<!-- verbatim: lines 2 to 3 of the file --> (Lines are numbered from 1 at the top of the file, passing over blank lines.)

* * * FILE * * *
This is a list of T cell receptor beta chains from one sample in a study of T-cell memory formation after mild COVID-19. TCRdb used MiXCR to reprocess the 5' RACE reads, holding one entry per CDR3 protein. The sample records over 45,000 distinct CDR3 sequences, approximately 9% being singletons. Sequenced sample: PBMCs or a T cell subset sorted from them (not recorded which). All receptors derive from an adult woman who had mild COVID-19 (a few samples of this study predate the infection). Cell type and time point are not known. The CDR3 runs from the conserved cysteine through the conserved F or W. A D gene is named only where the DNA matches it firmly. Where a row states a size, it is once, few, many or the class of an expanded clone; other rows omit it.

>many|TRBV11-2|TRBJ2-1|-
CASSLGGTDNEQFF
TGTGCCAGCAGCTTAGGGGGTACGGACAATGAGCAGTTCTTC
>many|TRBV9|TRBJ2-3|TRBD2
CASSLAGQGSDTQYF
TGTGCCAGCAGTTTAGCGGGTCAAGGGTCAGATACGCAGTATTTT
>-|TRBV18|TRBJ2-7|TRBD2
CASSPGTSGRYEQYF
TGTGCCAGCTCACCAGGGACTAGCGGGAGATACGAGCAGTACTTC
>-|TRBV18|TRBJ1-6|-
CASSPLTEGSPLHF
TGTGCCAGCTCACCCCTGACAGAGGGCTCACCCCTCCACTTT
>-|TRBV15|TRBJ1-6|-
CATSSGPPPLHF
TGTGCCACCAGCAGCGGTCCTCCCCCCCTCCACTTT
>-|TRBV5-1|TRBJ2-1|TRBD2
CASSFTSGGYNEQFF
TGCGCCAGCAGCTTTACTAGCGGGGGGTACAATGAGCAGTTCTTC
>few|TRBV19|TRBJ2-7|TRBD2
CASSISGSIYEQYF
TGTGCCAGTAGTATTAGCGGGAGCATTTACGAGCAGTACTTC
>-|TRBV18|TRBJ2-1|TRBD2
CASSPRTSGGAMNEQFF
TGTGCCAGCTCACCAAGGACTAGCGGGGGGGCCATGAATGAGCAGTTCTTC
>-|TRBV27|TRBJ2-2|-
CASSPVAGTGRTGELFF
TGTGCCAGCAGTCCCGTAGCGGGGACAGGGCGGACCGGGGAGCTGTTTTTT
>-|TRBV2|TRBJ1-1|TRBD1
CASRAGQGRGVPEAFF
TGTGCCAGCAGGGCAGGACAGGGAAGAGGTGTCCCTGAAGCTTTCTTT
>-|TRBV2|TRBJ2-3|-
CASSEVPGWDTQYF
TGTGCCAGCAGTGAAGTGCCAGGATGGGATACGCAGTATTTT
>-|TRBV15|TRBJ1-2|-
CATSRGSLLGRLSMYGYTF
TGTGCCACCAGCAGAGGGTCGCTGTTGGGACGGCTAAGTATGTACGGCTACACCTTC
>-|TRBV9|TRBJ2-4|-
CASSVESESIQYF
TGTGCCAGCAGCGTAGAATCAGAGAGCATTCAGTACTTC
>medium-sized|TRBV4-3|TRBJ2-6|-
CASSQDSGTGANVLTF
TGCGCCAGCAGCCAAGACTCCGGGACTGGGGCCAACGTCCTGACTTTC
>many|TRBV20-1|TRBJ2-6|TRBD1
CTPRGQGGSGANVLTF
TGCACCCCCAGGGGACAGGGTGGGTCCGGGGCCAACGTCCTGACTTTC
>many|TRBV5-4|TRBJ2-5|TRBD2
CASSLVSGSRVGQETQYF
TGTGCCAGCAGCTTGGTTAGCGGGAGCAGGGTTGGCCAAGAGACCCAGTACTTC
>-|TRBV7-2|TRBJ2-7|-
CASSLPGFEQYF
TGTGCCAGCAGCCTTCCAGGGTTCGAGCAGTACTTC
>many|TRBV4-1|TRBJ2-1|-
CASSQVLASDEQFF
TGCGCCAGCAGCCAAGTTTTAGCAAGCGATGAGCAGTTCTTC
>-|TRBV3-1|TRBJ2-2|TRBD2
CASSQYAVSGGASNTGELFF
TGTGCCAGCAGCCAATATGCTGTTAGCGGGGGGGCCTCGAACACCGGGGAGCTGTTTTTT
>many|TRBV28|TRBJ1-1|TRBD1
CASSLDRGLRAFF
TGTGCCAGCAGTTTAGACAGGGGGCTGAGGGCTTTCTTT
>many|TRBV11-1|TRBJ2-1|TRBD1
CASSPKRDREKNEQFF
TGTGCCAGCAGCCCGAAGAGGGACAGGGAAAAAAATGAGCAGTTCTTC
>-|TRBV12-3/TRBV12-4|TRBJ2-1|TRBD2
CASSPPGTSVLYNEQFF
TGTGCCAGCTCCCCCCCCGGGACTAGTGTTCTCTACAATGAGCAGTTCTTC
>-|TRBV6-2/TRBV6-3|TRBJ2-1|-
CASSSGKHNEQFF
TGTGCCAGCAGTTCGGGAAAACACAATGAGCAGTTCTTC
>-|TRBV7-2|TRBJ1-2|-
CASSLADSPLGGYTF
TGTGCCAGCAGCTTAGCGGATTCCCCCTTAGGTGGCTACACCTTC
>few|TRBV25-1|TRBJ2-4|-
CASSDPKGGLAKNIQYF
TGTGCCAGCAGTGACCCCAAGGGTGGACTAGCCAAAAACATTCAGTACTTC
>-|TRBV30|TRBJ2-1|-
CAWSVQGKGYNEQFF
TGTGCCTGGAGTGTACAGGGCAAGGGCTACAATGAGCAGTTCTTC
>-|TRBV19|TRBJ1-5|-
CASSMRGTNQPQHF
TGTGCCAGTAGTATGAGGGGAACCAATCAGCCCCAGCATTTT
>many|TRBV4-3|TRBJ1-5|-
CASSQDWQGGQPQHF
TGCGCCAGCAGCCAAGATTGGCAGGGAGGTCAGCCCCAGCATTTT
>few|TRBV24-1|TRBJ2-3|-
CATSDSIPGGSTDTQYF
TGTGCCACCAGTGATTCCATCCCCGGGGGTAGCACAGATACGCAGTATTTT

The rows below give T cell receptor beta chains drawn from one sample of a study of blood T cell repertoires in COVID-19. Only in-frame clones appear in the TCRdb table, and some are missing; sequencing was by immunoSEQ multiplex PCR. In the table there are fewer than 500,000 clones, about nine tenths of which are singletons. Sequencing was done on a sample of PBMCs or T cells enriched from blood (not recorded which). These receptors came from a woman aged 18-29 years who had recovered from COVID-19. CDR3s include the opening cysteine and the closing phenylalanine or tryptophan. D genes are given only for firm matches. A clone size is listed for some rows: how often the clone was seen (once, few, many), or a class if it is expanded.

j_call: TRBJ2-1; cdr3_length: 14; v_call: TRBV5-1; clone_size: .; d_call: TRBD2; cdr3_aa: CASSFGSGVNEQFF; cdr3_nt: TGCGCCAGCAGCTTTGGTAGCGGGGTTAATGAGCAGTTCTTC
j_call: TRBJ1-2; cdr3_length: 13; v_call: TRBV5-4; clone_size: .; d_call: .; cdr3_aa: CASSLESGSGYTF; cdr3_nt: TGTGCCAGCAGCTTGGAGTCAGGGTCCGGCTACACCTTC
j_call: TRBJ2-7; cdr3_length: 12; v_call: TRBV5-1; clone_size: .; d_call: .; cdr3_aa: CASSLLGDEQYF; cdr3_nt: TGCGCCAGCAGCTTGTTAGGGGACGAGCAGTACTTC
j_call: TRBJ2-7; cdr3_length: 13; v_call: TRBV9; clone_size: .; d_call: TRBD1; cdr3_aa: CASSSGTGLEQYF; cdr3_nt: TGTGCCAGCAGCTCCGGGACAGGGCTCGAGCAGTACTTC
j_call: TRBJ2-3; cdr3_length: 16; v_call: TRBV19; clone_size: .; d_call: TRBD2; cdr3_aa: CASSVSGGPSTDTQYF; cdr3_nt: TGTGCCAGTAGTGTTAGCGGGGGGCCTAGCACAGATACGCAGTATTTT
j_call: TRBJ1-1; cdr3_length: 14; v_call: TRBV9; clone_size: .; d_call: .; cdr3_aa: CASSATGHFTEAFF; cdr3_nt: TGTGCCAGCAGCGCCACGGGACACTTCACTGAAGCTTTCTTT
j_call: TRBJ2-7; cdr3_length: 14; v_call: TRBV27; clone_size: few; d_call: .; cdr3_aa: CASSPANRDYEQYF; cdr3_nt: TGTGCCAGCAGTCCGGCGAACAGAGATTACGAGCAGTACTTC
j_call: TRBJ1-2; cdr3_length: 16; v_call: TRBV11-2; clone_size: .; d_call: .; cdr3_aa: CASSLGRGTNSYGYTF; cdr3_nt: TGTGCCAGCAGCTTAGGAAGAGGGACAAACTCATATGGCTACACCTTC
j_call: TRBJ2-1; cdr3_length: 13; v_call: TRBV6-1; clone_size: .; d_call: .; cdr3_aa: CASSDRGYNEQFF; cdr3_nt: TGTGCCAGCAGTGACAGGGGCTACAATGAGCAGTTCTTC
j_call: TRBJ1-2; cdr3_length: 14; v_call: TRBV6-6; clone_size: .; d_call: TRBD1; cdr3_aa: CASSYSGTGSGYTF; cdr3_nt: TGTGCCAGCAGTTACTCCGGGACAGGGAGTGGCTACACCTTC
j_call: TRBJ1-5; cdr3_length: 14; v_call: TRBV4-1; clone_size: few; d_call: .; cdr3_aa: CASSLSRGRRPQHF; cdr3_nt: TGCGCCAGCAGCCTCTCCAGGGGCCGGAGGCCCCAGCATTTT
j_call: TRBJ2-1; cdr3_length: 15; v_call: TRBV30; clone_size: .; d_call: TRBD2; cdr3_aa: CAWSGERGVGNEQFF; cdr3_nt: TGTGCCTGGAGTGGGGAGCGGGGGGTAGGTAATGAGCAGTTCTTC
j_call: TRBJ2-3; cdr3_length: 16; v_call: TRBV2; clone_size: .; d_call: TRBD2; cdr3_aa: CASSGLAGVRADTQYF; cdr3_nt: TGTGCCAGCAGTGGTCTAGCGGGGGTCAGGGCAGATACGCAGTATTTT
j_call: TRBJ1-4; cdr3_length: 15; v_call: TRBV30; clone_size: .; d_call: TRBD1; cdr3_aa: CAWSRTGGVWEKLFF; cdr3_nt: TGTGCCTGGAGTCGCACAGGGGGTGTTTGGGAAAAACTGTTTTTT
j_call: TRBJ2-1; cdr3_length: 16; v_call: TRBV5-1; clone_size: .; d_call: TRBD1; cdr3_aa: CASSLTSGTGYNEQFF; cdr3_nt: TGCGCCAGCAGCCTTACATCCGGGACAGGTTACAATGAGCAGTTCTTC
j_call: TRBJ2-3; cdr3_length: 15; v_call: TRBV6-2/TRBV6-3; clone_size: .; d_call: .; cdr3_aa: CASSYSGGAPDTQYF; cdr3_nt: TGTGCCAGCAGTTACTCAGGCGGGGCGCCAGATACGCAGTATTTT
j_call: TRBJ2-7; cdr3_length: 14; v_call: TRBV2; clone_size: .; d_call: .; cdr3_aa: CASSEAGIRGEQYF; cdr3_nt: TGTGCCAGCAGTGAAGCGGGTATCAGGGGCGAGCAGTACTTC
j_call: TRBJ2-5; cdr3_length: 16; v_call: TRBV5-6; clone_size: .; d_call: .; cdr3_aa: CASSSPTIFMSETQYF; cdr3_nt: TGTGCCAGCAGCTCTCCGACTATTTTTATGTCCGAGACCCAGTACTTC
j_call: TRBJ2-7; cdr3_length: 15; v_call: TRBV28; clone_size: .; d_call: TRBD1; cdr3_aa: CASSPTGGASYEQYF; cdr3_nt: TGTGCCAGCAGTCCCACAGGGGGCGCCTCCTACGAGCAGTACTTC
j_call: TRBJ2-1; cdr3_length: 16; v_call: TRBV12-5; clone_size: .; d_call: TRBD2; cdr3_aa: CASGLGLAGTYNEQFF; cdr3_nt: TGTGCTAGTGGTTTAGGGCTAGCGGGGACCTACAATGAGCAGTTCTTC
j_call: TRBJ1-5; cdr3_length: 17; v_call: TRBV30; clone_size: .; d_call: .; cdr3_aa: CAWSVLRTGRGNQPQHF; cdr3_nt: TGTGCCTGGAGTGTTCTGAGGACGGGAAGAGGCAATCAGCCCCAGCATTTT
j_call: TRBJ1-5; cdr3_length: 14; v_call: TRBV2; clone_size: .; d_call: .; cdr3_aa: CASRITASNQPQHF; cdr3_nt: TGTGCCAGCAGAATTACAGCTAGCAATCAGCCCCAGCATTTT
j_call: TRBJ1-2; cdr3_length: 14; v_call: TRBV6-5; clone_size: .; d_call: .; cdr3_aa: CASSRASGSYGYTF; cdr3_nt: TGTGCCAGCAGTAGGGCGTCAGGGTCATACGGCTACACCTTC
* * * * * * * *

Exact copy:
>many|TRBV11-2|TRBJ2-1|-
CASSLGGTDNEQFF